In the plans for the March on Washington for Jobs and Freedom in 1963, Bayard Rustin wrote of “the twin evils of racism and economic deprivation.” This remains true today as Federal Reserve Bank of Atlanta President Raphael Bostic argued recently that “Systemic racism is a yoke that drags on the American economy.” Reducing racism is a public good from which we can all benefit on the bottom line. There is a meaningful role for private actors to play in delivering this public good: procurement.
In the panic of this moment, diversity policy changed from a feel-good conversation about good intentions to a reactive scramble to be seen to be doing something. Large corporations roll out money for projects related to education, justice, and increased opportunities, or they deposit cash with financial institutions serving primarily Black communities. Shocked into recognizing the homogeneity of their workforces, leaders express a newfound interest in outcomes.
All of this ignores the CEO’s greatest power to make the playing field more level for everyone: spending with third-parties. It is a truism that “business spend is a lever that can change the world.” According to Digital Commerce 360, annual U.S. business-to-business sales are $7.4 trillion.
Supplier diversity programs have been an obscure, middling corporate commission in which sourcing from businesses owned by members of historically disadvantaged groups often ends up segregated from mainstream procurement in a box-ticking exercise, consigned to providing inessential goods and services. It is nothing more than “window dressing and marketing fluff.” As McKinsey writes, “Talking purpose without walking it can expose you to claims of hypocrisy – ‘woke washing,’ in the memorable phrase of Unilever CEO Alan Jope.” In practice, corporate social responsibility was nothing more than an ideological diversion from strategy. Too often, supplier diversity quota-filling meant paying an extra couple of percentage points to a diverse managed service provider who then sourced from mainstream companies.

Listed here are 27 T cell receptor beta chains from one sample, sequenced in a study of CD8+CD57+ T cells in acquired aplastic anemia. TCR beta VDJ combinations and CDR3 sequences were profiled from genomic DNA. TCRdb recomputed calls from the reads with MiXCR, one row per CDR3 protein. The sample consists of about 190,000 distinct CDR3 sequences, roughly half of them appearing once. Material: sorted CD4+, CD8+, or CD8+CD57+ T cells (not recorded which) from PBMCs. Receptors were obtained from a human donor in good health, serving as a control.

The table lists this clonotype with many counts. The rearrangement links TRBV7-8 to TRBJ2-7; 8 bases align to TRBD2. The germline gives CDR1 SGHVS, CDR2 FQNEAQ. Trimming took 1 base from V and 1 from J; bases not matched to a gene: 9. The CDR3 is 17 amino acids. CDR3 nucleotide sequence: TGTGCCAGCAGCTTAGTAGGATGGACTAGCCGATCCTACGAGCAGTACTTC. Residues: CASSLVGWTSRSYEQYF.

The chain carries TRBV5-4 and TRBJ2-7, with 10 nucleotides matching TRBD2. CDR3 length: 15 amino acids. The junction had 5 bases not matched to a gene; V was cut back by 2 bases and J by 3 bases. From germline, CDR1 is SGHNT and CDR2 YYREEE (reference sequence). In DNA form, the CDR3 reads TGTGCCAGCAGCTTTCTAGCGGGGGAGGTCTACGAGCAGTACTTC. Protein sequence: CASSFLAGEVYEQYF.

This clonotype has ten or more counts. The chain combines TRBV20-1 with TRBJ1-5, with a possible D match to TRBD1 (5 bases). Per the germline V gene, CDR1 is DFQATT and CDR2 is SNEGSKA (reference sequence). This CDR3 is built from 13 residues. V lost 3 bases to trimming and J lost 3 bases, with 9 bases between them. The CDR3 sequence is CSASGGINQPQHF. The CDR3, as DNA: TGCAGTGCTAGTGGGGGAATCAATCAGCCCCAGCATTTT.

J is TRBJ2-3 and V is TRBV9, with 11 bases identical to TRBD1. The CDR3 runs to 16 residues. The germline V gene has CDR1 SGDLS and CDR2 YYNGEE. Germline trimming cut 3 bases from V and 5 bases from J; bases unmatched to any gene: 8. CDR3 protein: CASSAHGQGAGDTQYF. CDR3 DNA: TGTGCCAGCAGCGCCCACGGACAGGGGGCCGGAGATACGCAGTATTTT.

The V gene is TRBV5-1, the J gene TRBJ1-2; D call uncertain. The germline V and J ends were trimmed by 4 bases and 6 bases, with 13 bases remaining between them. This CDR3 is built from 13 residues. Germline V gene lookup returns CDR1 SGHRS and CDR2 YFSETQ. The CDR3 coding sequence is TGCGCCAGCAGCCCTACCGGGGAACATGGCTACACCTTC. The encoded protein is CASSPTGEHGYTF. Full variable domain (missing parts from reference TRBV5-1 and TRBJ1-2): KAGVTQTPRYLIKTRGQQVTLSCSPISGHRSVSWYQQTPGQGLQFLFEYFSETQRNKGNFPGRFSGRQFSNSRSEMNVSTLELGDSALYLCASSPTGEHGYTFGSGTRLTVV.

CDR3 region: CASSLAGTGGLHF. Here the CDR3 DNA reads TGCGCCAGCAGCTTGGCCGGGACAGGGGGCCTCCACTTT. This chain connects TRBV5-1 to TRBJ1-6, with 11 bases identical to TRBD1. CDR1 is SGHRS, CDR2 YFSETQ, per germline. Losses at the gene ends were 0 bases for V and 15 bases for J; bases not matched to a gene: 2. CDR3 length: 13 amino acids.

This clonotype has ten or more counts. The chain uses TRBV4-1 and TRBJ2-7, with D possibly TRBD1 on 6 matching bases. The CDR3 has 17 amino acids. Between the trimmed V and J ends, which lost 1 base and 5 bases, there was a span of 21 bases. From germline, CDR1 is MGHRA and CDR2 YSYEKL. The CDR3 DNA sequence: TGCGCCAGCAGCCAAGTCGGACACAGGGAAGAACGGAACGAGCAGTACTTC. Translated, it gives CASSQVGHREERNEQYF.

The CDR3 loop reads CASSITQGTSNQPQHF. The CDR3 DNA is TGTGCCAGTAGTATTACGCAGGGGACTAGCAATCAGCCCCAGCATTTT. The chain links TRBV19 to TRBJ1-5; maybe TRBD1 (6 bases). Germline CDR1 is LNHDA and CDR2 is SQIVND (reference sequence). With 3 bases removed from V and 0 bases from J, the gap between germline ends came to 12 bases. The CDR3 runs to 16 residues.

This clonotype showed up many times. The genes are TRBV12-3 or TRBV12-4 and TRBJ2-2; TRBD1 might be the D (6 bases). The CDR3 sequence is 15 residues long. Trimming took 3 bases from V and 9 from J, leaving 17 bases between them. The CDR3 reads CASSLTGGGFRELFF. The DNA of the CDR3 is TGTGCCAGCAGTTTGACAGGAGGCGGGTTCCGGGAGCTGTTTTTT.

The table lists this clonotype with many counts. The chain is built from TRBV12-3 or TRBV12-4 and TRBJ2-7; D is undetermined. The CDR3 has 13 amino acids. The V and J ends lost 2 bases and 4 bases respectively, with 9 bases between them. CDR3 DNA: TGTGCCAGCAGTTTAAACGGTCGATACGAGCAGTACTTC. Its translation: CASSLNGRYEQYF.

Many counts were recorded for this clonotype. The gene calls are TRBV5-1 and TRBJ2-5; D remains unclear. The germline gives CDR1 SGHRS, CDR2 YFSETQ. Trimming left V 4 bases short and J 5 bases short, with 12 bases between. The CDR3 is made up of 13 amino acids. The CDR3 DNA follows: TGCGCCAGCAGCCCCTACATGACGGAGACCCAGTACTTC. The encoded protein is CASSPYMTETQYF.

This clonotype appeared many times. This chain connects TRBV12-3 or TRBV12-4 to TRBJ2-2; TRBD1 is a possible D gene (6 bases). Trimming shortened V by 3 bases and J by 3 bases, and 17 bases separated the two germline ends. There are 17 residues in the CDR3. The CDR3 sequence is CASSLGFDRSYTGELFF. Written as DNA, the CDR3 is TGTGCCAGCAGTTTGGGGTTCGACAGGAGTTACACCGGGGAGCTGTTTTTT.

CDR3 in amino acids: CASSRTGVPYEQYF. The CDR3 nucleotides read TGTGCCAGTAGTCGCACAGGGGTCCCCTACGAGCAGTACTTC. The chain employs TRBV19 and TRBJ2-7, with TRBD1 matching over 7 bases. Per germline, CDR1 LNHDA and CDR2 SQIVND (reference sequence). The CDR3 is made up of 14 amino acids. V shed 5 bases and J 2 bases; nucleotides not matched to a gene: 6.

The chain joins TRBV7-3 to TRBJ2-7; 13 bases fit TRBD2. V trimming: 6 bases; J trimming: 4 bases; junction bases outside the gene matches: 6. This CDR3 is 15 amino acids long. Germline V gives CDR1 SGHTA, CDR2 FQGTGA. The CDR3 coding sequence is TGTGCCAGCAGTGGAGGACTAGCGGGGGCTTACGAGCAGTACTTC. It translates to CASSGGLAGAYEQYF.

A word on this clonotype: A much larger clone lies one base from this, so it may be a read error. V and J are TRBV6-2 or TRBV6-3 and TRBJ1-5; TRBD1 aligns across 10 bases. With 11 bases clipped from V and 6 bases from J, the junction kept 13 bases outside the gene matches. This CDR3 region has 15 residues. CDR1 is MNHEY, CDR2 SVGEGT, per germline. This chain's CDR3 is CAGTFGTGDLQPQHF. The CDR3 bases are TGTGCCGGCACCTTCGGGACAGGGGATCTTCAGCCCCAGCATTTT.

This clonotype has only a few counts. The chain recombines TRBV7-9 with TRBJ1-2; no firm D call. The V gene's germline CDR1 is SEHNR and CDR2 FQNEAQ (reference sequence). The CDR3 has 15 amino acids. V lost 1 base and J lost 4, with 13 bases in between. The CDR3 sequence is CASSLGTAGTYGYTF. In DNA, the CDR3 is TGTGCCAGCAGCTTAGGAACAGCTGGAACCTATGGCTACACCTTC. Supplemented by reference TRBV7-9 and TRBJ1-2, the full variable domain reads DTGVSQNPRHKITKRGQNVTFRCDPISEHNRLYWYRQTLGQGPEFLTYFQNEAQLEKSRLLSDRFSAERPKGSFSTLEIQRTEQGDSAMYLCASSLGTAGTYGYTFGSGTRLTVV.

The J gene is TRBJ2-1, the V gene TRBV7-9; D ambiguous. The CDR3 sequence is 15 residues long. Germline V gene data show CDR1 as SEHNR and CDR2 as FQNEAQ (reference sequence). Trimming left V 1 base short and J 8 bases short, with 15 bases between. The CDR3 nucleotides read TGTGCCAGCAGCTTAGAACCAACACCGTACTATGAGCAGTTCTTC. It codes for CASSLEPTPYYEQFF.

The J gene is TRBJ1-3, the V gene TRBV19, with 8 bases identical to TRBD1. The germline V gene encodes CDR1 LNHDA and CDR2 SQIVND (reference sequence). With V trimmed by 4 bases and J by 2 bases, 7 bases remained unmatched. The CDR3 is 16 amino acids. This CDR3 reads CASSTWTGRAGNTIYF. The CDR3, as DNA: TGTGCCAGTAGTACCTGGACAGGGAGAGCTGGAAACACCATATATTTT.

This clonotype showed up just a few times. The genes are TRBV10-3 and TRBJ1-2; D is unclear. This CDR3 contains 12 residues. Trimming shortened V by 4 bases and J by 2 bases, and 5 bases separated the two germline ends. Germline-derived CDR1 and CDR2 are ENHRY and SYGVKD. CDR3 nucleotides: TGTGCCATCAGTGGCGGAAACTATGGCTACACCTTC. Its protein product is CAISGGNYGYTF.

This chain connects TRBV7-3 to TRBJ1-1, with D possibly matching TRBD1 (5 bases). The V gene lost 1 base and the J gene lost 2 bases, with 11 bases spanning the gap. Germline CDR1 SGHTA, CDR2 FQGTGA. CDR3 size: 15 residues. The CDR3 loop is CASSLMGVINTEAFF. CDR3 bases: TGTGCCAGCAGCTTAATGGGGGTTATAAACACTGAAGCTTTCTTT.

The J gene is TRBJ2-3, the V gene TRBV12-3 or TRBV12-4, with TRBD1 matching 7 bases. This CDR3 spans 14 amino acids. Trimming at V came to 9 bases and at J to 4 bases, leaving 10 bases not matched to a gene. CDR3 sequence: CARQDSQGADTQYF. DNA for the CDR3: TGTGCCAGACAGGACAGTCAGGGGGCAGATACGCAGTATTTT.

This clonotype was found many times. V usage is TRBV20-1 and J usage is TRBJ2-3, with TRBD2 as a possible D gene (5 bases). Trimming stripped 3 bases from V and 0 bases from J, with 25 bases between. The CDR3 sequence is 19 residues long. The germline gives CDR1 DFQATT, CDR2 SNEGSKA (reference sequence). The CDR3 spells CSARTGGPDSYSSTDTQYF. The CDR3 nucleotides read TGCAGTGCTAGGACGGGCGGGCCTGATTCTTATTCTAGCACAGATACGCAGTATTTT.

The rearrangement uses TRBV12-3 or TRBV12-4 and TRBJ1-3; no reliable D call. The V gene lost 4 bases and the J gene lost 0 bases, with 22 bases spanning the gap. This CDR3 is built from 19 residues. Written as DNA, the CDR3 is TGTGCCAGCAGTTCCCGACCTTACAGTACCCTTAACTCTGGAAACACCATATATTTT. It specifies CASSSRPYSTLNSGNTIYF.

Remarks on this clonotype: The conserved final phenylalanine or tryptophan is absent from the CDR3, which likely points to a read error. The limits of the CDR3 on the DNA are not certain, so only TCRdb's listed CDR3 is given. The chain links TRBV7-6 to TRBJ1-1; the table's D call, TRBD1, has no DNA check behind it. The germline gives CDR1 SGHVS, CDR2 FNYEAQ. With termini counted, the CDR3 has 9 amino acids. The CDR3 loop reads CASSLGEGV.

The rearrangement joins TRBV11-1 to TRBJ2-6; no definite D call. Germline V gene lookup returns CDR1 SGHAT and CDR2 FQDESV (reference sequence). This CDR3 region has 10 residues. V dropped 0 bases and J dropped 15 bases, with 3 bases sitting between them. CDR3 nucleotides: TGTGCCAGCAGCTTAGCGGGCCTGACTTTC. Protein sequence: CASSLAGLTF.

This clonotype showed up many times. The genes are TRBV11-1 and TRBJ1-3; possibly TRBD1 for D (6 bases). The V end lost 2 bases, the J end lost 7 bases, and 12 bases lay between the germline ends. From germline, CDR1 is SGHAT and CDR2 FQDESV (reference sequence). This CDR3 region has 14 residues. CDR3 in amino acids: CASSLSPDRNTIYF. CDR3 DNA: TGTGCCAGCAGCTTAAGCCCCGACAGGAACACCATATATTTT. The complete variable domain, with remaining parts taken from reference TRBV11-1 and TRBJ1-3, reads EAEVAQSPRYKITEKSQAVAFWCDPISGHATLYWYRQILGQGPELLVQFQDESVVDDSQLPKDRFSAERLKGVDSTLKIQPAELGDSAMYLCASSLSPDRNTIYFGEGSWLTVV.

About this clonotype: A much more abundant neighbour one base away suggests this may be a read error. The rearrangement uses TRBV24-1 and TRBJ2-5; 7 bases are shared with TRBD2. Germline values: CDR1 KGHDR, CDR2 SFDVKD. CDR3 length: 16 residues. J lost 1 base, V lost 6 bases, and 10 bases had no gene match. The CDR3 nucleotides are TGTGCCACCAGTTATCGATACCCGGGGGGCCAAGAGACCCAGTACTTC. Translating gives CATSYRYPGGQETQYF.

CEOs no longer have the luxury of treating supplier makeup as an administrative after-thought for their procurement departments to manage. The eyes of the world are focused on everything they do. Customers, employees, and governments all want to understand how companies do what they do, including how their supply chains work.
There are specific steps firms can take to ensure they give Black businesses (and small business, generally) fair access to all of their third-party spend:
Reduce Bureaucracy: The primary obstacle, particularly for small businesses, is the administrative burden buyers impose on suppliers, ostensibly as part of a risk management exercise. Vendor management systems require answering convoluted, company-specific questionnaires and supplying documents. IBM, for example, has approximately 70 steps to onboard a vendor with roughly 80% of the steps duplicated across vendors. It is often difficult to find out when buyers are in the market, issuing requests for proposals. Standardize vendor onboarding across firms, develop templates for commonly purchased items, and massively simplify the use experience.
Mentor Small Suppliers: Large buyers and their prime contractors need to develop relationships with smaller businesses so that they can mentor them as sub-contractors and, eventually, as prime contractors. Show them what they need to do to win your business instead of assuming that they should know as others with different networks and backgrounds might.
Implement a Rooney Rule for Sourcing: Just as the NFL requires teams “to interview at least two external minority candidates for head coaching openings, and at least one minority candidate for any coordinator job,” buyers should require that every sourcing project considers at least two businesses led by those from historically disadvantaged backgrounds, either as direct providers or as meaningful sub-contractors with a significant portion of the economics of the transaction.
Disclose Supplier Information: The SEC requires companies with publicly-traded securities to disclose material information so that investors can assess risk and opportunity. CEOs must acknowledge that the makeup of their supply chains is now a permanent risk to corporate viability. They should disclose their targets, their policies, and their performance alongside their financial results.
Of course, there are those who will argue that these suppliers are not chosen because they can’t deliver, that they are too high risk, and that the procurement bureaucracy exists to manage the firm’s risk. The blessing of 2020 has been to demonstrate how weak this argument is. Covid, trade disruptions, and cybersecurity events have shown corporate sourcing was too concentrated, geographically mismanaged, and, generally, brittle. If anything, diversifying the supplier base with local vendors can only strengthen the enterprise.
Corporate America will have to evolve their failed diversity policies into inclusion-driven behavior embedded in the enterprise DNA. Racism is an externality with consequences for everyone. It is a profoundly distortionary drag on economic activity. The biggest argument for eliminating economic racism is not about distribution but rather in terms of efficiency. Corporate procurement is central to unraveling this knot. Fix this and CEOs can have tremendous impact on both their own profits and the wellbeing of society.